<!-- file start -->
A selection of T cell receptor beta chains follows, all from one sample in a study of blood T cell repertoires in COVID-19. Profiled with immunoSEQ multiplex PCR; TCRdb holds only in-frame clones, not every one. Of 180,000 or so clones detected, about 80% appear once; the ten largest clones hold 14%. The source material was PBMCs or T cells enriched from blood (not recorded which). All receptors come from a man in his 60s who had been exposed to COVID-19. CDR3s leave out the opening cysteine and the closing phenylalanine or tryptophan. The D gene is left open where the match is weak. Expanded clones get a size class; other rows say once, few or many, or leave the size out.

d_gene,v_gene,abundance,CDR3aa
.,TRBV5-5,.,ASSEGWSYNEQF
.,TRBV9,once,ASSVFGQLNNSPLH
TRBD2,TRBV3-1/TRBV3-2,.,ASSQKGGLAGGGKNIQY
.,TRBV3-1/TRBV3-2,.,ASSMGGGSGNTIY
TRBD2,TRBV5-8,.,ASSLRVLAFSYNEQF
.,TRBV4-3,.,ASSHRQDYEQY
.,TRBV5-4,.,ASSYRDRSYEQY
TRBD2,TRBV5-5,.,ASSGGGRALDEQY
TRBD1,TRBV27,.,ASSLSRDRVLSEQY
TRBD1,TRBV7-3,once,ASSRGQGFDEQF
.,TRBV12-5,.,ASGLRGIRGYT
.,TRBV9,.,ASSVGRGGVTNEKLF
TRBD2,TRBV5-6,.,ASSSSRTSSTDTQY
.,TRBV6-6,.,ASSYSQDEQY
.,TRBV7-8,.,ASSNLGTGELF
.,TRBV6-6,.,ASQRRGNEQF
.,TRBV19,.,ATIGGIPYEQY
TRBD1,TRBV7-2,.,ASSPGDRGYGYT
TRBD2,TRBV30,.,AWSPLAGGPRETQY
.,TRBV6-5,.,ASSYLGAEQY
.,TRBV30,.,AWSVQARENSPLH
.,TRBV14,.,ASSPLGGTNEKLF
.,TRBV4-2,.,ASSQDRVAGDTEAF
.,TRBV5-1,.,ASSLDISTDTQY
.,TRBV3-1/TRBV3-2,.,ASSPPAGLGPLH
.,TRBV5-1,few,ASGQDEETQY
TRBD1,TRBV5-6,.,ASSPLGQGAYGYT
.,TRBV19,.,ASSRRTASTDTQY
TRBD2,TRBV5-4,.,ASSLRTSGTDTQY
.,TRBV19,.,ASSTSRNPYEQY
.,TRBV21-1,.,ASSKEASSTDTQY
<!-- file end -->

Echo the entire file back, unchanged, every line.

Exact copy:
A selection of T cell receptor beta chains follows, all from one sample in a study of blood T cell repertoires in COVID-19. Profiled with immunoSEQ multiplex PCR; TCRdb holds only in-frame clones, not every one. Of 180,000 or so clones detected, about 80% appear once; the ten largest clones hold 14%. The source material was PBMCs or T cells enriched from blood (not recorded which). All receptors come from a man in his 60s who had been exposed to COVID-19. CDR3s leave out the opening cysteine and the closing phenylalanine or tryptophan. The D gene is left open where the match is weak. Expanded clones get a size class; other rows say once, few or many, or leave the size out.

d_gene,v_gene,abundance,CDR3aa
.,TRBV5-5,.,ASSEGWSYNEQF
.,TRBV9,once,ASSVFGQLNNSPLH
TRBD2,TRBV3-1/TRBV3-2,.,ASSQKGGLAGGGKNIQY
.,TRBV3-1/TRBV3-2,.,ASSMGGGSGNTIY
TRBD2,TRBV5-8,.,ASSLRVLAFSYNEQF
.,TRBV4-3,.,ASSHRQDYEQY
.,TRBV5-4,.,ASSYRDRSYEQY
TRBD2,TRBV5-5,.,ASSGGGRALDEQY
TRBD1,TRBV27,.,ASSLSRDRVLSEQY
TRBD1,TRBV7-3,once,ASSRGQGFDEQF
.,TRBV12-5,.,ASGLRGIRGYT
.,TRBV9,.,ASSVGRGGVTNEKLF
TRBD2,TRBV5-6,.,ASSSSRTSSTDTQY
.,TRBV6-6,.,ASSYSQDEQY
.,TRBV7-8,.,ASSNLGTGELF
.,TRBV6-6,.,ASQRRGNEQF
.,TRBV19,.,ATIGGIPYEQY
TRBD1,TRBV7-2,.,ASSPGDRGYGYT
TRBD2,TRBV30,.,AWSPLAGGPRETQY
.,TRBV6-5,.,ASSYLGAEQY
.,TRBV30,.,AWSVQARENSPLH
.,TRBV14,.,ASSPLGGTNEKLF
.,TRBV4-2,.,ASSQDRVAGDTEAF
.,TRBV5-1,.,ASSLDISTDTQY
.,TRBV3-1/TRBV3-2,.,ASSPPAGLGPLH
.,TRBV5-1,few,ASGQDEETQY
TRBD1,TRBV5-6,.,ASSPLGQGAYGYT
.,TRBV19,.,ASSRRTASTDTQY
TRBD2,TRBV5-4,.,ASSLRTSGTDTQY
.,TRBV19,.,ASSTSRNPYEQY
.,TRBV21-1,.,ASSKEASSTDTQY